With the world’s plastic problem continuing to impact the environment, scientists and researchers are constantly looking for new and creative solutions. One solution that appears to be more viable in recent years is the use of microscopic organisms such as bacteria and fungi, some of which have the ability to break down plastic particles. A recent study published in the journal Frontiers in Microbiology could serve as the next step toward a future with less plastic waste.
Since the production of plastics increased during and after World War II, humans have created more than 9.1 billion tons of plastics. Researchers have estimated that, of that sum, less than one-tenth of the resulting waste has been recycled.
Due to the size and impact of this problem, researchers are looking for solutions that go beyond recycling. Deep in the Swiss Alps and the Arctic, scientists recently discovered microbes that can digest plastic. What makes this research potentially more promising than previous findings is that these microbes are able to digest plastic without the need for applying access heat.
Typically, plastic-digesting microbes that scientists have been researching are only capable of breaking down plastic at warm temperatures above 85 degrees Fahrenheit. This means that, if the process were increased to an industrial scale, the amount of energy needed to generate all of that heat would be extremely costly and create a large carbon footprint.
The enzymes found in the microorganisms in the Arctic and Swiss Alps, however, are capable of functioning at cooler temperatures. Researchers found that these microorganisms were capable of breaking down biodegradable plastics at 59 degrees Fahrenheit. This makes the possibility of implementing this process on an industrial scale seem much more efficient and realistic.
The new study samples 19 strains of bacteria and 15 types of fungi in Greenland, Switzerland, and the Svalbard archipelago in Norway. The microbes were discovered growing on pieces of free-lying plastic or ones intentionally buried in the ground for one year.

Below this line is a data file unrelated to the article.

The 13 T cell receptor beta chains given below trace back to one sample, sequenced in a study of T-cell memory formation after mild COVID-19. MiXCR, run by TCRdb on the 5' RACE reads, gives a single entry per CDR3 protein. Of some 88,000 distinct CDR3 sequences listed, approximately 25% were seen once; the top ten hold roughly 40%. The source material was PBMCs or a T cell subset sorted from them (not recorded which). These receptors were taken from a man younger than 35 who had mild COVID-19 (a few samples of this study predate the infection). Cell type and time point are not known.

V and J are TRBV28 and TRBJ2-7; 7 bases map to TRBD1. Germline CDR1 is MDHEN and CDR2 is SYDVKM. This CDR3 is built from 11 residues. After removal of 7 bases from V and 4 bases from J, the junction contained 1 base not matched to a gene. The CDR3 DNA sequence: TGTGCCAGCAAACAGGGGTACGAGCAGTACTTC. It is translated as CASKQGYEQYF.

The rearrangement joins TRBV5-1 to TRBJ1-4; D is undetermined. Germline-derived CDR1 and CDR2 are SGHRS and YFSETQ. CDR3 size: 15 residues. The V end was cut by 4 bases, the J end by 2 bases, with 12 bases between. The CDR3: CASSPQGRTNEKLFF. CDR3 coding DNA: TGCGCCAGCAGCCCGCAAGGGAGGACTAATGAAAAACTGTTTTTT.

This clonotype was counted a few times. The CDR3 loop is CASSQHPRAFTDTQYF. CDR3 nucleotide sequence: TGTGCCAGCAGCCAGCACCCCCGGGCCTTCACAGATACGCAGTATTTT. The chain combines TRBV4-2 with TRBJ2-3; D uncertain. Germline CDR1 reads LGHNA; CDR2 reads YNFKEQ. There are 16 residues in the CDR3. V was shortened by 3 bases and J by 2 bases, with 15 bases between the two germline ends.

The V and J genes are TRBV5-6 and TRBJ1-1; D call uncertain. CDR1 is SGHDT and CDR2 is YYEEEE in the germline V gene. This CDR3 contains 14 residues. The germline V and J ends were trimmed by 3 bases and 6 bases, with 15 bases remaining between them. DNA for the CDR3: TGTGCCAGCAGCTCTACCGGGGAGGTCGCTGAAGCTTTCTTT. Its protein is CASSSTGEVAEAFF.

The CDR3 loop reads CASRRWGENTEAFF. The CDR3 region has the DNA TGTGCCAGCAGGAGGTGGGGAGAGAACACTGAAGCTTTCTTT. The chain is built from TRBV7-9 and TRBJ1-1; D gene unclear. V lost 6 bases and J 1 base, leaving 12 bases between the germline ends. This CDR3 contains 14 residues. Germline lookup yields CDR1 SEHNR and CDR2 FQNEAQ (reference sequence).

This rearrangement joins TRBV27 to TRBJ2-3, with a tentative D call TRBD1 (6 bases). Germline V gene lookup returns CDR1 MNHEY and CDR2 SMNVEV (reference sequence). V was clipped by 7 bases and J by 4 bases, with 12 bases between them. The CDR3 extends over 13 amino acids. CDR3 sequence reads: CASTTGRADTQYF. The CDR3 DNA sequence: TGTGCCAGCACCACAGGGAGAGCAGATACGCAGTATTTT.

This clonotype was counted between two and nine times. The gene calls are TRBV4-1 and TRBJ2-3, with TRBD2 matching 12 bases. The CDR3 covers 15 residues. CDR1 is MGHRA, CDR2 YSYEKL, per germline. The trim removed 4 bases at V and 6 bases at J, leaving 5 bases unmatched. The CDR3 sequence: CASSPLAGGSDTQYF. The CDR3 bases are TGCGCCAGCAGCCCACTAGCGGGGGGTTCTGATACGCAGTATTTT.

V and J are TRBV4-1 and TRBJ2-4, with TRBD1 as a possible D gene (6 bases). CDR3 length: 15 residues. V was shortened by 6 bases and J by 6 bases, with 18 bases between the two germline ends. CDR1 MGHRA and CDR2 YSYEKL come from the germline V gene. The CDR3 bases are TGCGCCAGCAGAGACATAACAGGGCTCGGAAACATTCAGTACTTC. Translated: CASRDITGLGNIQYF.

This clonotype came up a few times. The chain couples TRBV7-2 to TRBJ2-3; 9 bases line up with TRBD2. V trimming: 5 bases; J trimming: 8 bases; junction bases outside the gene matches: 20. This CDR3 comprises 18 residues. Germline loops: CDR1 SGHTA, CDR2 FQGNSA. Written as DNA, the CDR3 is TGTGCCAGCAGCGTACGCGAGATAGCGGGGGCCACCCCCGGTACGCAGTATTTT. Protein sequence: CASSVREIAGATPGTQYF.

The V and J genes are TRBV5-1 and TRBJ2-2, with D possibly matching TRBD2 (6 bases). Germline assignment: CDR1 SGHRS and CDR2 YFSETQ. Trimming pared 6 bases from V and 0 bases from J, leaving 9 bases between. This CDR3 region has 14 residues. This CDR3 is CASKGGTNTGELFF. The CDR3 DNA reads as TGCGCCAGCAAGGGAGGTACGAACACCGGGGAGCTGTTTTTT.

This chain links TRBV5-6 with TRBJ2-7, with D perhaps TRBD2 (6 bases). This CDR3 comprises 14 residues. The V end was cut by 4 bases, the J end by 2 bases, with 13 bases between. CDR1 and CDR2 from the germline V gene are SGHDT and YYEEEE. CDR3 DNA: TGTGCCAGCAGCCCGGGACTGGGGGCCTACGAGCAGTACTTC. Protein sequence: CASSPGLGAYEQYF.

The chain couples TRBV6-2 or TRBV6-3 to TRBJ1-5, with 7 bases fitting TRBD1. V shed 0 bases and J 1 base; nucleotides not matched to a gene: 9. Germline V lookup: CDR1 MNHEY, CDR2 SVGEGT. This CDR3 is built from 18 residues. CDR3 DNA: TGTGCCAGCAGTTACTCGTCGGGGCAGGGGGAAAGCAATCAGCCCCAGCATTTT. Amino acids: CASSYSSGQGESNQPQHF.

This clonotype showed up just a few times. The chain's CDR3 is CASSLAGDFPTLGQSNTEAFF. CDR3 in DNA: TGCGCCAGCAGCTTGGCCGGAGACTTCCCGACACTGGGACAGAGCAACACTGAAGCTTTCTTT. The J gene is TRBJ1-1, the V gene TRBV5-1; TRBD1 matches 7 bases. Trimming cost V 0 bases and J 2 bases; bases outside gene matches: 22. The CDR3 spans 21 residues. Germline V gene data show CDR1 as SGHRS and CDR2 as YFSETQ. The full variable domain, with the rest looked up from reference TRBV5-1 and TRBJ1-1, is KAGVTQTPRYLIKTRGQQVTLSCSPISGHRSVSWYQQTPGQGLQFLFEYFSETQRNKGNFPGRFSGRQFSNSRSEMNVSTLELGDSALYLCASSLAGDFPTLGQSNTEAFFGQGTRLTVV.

Among the 34 total microbes examined for the study, 19 were able to successfully consume a form of plastic called polyester-polyurethane. Additionally, 17 of the microbes were capable of breaking down two types of biodegradable plastic mixtures. Thus far, none have been able to digest polyethylene, the most commonly used plastic which is used to make food containers and plastic bags.
“These organisms could help to reduce the costs and environmental burden of an enzymatic recycling process for plastic,” co-author Joel Rüthi, currently a guest scientist at the Swiss Federal Institute for Forest, Snow and Landscape Research (WSL), says in a statement.
Through additional research, the authors of the study hope to identify the optimal temperature that these enzymes need to consume plastics. Additionally, they hope to identify the specific mechanisms these microorganisms use to break down the materials.
“The next big challenge will be to identify the plastic-degrading enzymes produced by the microbial strains and to optimize the process to obtain large amounts of proteins,” co-author Beat Frey, a senior scientist and group leader at WSL, says in the statement.